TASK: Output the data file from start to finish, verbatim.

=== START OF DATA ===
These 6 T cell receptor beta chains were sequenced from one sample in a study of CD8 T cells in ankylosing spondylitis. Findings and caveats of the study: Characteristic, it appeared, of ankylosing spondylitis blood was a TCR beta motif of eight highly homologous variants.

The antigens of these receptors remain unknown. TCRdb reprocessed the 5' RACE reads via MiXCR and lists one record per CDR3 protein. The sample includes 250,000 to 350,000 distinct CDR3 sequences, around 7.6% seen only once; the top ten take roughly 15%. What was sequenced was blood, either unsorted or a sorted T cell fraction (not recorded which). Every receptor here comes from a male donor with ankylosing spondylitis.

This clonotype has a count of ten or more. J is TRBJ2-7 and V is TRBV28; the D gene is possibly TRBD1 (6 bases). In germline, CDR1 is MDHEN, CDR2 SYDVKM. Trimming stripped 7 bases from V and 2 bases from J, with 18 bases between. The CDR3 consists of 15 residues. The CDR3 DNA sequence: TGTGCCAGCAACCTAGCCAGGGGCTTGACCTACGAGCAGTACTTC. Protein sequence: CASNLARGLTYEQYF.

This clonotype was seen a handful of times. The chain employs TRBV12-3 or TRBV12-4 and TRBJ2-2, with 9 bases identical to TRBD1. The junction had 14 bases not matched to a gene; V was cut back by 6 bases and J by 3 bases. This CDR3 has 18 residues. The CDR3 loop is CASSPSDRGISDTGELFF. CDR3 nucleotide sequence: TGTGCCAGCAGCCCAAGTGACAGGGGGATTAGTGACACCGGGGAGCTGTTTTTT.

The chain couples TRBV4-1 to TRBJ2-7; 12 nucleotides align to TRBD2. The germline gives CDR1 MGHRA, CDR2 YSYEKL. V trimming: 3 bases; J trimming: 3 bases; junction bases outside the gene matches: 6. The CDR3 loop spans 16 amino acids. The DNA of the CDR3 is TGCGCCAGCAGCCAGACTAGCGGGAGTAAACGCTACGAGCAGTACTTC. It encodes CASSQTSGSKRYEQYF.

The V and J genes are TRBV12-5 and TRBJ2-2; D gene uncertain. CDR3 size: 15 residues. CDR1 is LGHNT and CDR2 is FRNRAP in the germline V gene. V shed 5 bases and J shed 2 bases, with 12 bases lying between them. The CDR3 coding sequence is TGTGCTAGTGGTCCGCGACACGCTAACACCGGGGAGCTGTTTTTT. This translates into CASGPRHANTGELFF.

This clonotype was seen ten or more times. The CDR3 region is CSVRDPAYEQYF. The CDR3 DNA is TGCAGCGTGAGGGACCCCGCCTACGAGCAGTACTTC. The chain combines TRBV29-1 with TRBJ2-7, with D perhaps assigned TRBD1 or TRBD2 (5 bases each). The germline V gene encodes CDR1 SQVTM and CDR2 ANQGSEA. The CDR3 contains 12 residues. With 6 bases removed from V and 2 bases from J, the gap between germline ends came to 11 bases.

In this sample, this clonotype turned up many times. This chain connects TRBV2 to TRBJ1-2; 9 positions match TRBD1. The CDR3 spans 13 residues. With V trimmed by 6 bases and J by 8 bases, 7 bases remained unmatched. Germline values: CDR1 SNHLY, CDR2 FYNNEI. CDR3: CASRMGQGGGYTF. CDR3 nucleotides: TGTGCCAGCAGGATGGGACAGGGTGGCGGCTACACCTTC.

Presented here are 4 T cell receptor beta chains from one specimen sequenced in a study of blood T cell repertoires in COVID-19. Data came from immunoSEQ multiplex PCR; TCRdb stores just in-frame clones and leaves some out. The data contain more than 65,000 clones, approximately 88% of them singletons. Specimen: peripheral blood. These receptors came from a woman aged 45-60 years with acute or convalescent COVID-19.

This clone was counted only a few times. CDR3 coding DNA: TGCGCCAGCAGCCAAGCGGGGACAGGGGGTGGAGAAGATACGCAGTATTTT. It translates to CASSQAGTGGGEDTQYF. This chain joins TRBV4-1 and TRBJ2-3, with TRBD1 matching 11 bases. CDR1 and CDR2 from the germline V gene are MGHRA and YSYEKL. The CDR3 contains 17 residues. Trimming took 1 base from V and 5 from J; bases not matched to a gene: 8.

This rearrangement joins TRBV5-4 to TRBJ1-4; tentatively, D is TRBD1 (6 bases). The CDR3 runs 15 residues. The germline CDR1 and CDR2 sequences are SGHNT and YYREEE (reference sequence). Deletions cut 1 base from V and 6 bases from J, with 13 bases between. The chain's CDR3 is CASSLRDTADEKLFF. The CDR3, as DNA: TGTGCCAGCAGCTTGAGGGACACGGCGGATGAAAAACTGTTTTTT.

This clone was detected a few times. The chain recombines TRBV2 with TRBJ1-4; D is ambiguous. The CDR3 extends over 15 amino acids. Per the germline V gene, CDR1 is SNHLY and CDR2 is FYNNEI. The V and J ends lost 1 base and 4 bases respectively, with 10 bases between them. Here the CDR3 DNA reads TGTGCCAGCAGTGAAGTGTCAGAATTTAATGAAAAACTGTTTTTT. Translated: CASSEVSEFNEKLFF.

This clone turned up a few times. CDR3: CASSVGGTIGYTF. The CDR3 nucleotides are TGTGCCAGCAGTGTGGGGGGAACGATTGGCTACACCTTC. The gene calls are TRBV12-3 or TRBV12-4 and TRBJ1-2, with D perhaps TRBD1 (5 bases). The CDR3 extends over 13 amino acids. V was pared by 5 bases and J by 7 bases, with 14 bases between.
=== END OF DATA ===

These 6 T cell receptor beta chains were sequenced from one sample in a study of CD8 T cells in ankylosing spondylitis. Findings and caveats of the study: Characteristic, it appeared, of ankylosing spondylitis blood was a TCR beta motif of eight highly homologous variants.

The antigens of these receptors remain unknown. TCRdb reprocessed the 5' RACE reads via MiXCR and lists one record per CDR3 protein. The sample includes 250,000 to 350,000 distinct CDR3 sequences, around 7.6% seen only once; the top ten take roughly 15%. What was sequenced was blood, either unsorted or a sorted T cell fraction (not recorded which). Every receptor here comes from a male donor with ankylosing spondylitis.

This clonotype has a count of ten or more. J is TRBJ2-7 and V is TRBV28; the D gene is possibly TRBD1 (6 bases). In germline, CDR1 is MDHEN, CDR2 SYDVKM. Trimming stripped 7 bases from V and 2 bases from J, with 18 bases between. The CDR3 consists of 15 residues. The CDR3 DNA sequence: TGTGCCAGCAACCTAGCCAGGGGCTTGACCTACGAGCAGTACTTC. Protein sequence: CASNLARGLTYEQYF.

This clonotype was seen a handful of times. The chain employs TRBV12-3 or TRBV12-4 and TRBJ2-2, with 9 bases identical to TRBD1. The junction had 14 bases not matched to a gene; V was cut back by 6 bases and J by 3 bases. This CDR3 has 18 residues. The CDR3 loop is CASSPSDRGISDTGELFF. CDR3 nucleotide sequence: TGTGCCAGCAGCCCAAGTGACAGGGGGATTAGTGACACCGGGGAGCTGTTTTTT.

The chain couples TRBV4-1 to TRBJ2-7; 12 nucleotides align to TRBD2. The germline gives CDR1 MGHRA, CDR2 YSYEKL. V trimming: 3 bases; J trimming: 3 bases; junction bases outside the gene matches: 6. The CDR3 loop spans 16 amino acids. The DNA of the CDR3 is TGCGCCAGCAGCCAGACTAGCGGGAGTAAACGCTACGAGCAGTACTTC. It encodes CASSQTSGSKRYEQYF.

The V and J genes are TRBV12-5 and TRBJ2-2; D gene uncertain. CDR3 size: 15 residues. CDR1 is LGHNT and CDR2 is FRNRAP in the germline V gene. V shed 5 bases and J shed 2 bases, with 12 bases lying between them. The CDR3 coding sequence is TGTGCTAGTGGTCCGCGACACGCTAACACCGGGGAGCTGTTTTTT. This translates into CASGPRHANTGELFF.

This clonotype was seen ten or more times. The CDR3 region is CSVRDPAYEQYF. The CDR3 DNA is TGCAGCGTGAGGGACCCCGCCTACGAGCAGTACTTC. The chain combines TRBV29-1 with TRBJ2-7, with D perhaps assigned TRBD1 or TRBD2 (5 bases each). The germline V gene encodes CDR1 SQVTM and CDR2 ANQGSEA. The CDR3 contains 12 residues. With 6 bases removed from V and 2 bases from J, the gap between germline ends came to 11 bases.

In this sample, this clonotype turned up many times. This chain connects TRBV2 to TRBJ1-2; 9 positions match TRBD1. The CDR3 spans 13 residues. With V trimmed by 6 bases and J by 8 bases, 7 bases remained unmatched. Germline values: CDR1 SNHLY, CDR2 FYNNEI. CDR3: CASRMGQGGGYTF. CDR3 nucleotides: TGTGCCAGCAGGATGGGACAGGGTGGCGGCTACACCTTC.

Presented here are 4 T cell receptor beta chains from one specimen sequenced in a study of blood T cell repertoires in COVID-19. Data came from immunoSEQ multiplex PCR; TCRdb stores just in-frame clones and leaves some out. The data contain more than 65,000 clones, approximately 88% of them singletons. Specimen: peripheral blood. These receptors came from a woman aged 45-60 years with acute or convalescent COVID-19.

This clone was counted only a few times. CDR3 coding DNA: TGCGCCAGCAGCCAAGCGGGGACAGGGGGTGGAGAAGATACGCAGTATTTT. It translates to CASSQAGTGGGEDTQYF. This chain joins TRBV4-1 and TRBJ2-3, with TRBD1 matching 11 bases. CDR1 and CDR2 from the germline V gene are MGHRA and YSYEKL. The CDR3 contains 17 residues. Trimming took 1 base from V and 5 from J; bases not matched to a gene: 8.

This rearrangement joins TRBV5-4 to TRBJ1-4; tentatively, D is TRBD1 (6 bases). The CDR3 runs 15 residues. The germline CDR1 and CDR2 sequences are SGHNT and YYREEE (reference sequence). Deletions cut 1 base from V and 6 bases from J, with 13 bases between. The chain's CDR3 is CASSLRDTADEKLFF. The CDR3, as DNA: TGTGCCAGCAGCTTGAGGGACACGGCGGATGAAAAACTGTTTTTT.

This clone was detected a few times. The chain recombines TRBV2 with TRBJ1-4; D is ambiguous. The CDR3 extends over 15 amino acids. Per the germline V gene, CDR1 is SNHLY and CDR2 is FYNNEI. The V and J ends lost 1 base and 4 bases respectively, with 10 bases between them. Here the CDR3 DNA reads TGTGCCAGCAGTGAAGTGTCAGAATTTAATGAAAAACTGTTTTTT. Translated: CASSEVSEFNEKLFF.

This clone turned up a few times. CDR3: CASSVGGTIGYTF. The CDR3 nucleotides are TGTGCCAGCAGTGTGGGGGGAACGATTGGCTACACCTTC. The gene calls are TRBV12-3 or TRBV12-4 and TRBJ1-2, with D perhaps TRBD1 (5 bases). The CDR3 extends over 13 amino acids. V was pared by 5 bases and J by 7 bases, with 14 bases between.